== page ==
A new United Synagogue cemetery in Bushey holding thousands of plots is to conduct its first funeral later this year, after a consecration service was held on Sunday – the first such occasion for half a century.

Those behind the multi-million pound Bushey New Cemetery, which was designed around natural features and materials, said its opening “represents a milestone for the Jewish community”.

If follows Sunday’s ceremony, led by Chief Rabbi Ephraim Mirvis and Dayan Menachem Gelley, Rosh of the London Beth Din, who walked the grounds and buried a Torah scroll as part of the consecration of the £8 million site.

The site would “provide many thousands of people with a fitting resting place for their loved ones,” said United Synagogue president Stephen Pack. “It will ensure that we continue to treat those who suffer bereavement in a dignified manner for many years.”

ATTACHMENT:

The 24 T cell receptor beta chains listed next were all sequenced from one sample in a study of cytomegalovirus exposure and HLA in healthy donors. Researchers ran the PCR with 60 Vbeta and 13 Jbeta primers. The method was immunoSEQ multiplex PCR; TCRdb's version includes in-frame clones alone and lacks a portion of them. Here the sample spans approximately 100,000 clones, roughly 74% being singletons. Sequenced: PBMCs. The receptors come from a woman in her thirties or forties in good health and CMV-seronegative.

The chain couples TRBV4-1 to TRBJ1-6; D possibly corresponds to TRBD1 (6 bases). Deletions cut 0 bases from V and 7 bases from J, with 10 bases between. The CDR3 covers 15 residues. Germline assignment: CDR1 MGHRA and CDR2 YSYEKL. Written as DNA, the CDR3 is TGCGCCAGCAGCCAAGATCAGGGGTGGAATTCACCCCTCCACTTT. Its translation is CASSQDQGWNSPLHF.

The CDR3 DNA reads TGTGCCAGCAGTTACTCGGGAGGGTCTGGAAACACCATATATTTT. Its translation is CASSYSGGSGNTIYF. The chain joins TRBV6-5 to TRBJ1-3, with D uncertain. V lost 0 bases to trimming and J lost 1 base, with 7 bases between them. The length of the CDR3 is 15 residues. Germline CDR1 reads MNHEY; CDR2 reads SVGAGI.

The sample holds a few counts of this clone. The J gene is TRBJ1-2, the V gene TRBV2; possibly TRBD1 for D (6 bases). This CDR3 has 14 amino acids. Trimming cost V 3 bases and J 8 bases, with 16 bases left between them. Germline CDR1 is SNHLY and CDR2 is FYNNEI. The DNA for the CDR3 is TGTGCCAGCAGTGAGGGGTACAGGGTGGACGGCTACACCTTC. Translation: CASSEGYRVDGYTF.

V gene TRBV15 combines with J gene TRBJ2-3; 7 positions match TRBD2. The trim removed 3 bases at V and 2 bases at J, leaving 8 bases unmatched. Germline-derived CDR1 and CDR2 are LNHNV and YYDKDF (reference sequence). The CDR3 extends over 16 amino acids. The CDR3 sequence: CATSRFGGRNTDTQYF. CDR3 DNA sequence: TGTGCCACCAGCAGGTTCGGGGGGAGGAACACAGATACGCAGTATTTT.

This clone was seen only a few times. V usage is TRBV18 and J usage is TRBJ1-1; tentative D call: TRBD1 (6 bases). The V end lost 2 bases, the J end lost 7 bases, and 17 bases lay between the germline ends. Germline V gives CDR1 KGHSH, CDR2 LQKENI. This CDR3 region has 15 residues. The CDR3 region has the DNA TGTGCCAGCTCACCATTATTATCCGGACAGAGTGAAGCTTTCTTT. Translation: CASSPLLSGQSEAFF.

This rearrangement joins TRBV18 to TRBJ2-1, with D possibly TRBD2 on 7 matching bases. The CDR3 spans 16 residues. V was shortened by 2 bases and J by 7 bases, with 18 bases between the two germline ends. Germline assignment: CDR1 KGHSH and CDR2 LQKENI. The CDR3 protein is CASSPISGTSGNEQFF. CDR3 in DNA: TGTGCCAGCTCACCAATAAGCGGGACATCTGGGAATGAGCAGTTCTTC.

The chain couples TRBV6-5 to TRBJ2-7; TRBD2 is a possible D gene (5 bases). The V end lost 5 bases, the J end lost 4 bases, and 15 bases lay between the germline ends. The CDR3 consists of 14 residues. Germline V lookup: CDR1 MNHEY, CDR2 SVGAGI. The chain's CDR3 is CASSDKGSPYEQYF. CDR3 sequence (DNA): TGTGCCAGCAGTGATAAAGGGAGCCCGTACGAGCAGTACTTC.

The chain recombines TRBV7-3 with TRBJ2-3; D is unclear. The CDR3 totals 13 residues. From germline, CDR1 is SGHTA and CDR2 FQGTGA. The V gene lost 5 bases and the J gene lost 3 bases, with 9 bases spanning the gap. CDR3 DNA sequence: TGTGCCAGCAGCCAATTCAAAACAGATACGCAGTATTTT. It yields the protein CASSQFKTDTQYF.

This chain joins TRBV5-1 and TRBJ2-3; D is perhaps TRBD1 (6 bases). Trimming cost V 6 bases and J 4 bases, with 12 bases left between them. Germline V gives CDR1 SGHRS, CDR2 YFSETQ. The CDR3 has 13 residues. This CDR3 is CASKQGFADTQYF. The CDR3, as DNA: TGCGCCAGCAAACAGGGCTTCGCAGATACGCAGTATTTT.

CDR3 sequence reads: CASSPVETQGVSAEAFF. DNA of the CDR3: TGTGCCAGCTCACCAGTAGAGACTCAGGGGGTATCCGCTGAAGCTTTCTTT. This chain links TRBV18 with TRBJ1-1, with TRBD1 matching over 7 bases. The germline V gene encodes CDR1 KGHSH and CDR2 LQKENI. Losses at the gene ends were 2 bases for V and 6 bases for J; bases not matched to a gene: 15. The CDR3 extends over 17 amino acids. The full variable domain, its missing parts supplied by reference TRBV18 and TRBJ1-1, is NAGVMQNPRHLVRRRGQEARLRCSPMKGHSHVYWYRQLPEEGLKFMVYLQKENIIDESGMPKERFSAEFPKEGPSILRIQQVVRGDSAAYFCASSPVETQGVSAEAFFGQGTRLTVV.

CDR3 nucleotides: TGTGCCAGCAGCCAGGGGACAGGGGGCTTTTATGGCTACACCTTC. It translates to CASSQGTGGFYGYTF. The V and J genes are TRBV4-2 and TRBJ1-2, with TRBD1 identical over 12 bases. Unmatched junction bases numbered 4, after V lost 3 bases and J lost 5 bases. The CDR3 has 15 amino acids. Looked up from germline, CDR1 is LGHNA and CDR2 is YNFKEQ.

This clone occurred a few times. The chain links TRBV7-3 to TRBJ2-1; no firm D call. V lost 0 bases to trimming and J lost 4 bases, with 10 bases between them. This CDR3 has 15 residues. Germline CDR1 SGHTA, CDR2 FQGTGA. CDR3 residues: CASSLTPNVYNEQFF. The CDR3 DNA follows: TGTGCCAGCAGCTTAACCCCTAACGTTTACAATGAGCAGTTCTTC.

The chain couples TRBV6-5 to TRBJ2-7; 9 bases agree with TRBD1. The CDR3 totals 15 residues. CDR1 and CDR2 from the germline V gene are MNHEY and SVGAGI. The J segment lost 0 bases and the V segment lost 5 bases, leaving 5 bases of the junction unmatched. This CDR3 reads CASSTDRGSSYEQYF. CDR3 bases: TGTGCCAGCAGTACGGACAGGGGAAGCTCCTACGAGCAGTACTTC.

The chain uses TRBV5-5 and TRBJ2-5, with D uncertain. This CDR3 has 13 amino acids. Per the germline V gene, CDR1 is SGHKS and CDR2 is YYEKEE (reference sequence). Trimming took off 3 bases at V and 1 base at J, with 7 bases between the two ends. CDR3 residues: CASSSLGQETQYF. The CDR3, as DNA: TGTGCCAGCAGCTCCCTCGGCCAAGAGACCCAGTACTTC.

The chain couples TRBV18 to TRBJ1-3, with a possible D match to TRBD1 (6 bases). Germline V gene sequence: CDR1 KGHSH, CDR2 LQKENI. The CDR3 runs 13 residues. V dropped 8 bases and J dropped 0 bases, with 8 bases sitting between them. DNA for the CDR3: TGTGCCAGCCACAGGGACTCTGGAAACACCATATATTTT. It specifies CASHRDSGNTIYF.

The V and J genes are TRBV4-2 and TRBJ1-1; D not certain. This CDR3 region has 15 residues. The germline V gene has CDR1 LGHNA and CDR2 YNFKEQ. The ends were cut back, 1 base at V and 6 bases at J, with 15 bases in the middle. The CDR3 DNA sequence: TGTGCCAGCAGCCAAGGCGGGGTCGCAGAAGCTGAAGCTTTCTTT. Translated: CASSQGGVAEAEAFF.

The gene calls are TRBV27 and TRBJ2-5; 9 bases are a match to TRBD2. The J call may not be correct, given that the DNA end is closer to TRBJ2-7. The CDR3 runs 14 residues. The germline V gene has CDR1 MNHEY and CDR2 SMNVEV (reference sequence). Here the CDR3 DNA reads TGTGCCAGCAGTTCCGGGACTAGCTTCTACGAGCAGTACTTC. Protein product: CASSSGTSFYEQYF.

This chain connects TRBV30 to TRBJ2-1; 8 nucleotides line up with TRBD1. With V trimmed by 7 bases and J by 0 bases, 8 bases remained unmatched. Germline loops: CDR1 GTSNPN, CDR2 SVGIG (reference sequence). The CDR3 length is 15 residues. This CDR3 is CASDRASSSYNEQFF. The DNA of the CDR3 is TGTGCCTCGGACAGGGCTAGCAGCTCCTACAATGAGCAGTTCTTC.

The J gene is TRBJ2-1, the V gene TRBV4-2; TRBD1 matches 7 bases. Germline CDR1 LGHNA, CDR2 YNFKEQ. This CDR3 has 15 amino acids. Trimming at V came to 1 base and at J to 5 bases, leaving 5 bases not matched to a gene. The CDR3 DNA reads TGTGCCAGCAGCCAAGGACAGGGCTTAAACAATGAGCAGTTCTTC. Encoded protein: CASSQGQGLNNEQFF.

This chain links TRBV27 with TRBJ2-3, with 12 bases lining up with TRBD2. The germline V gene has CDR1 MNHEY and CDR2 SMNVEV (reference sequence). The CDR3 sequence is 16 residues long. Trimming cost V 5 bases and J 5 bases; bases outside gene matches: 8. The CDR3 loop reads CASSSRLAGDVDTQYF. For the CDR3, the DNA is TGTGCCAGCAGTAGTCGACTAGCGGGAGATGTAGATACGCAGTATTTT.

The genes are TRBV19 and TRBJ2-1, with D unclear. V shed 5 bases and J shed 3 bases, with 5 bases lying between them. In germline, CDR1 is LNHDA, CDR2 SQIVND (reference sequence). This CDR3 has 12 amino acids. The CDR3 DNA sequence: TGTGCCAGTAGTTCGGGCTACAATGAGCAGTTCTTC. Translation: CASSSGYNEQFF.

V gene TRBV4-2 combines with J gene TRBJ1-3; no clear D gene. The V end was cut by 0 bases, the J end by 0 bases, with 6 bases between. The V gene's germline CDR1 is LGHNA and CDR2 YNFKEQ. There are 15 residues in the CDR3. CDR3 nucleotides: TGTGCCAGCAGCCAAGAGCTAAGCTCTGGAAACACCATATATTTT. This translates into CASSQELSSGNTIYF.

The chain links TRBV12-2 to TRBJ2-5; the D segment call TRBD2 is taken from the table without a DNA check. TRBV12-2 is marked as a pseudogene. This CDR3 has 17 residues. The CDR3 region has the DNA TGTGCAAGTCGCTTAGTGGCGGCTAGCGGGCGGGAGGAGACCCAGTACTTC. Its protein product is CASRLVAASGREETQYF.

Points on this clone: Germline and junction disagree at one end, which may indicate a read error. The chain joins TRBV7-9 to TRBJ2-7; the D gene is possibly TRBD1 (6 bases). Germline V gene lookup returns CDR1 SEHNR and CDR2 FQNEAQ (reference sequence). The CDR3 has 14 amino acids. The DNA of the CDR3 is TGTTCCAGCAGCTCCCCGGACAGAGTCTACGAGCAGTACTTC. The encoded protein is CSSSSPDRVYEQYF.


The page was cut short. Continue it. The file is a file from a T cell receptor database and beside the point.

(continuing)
Chairman of the US Burial Society chairman Brian Markeson said the new cemetery had been “many years” in the making, and praised the United Synagogue’s “forward thinking team for creating an exceptional, modern development”.

The site’s landscaping has been constructed with “an environmentally-sensitive approach,” said US bosses, including “the creative use flora, fauna and water”.

Among the features are the prayer halls, which use “rammed earth” – highly compressed natural materials forming walls to create “a thermally massive building which are clad with timber internally”. This means that the halls will retain heat in the cold and stay cool in the summer.

Lali Virdee, US property services director, said the use of natural materials was “a fitting way that recognises the cycle of life”.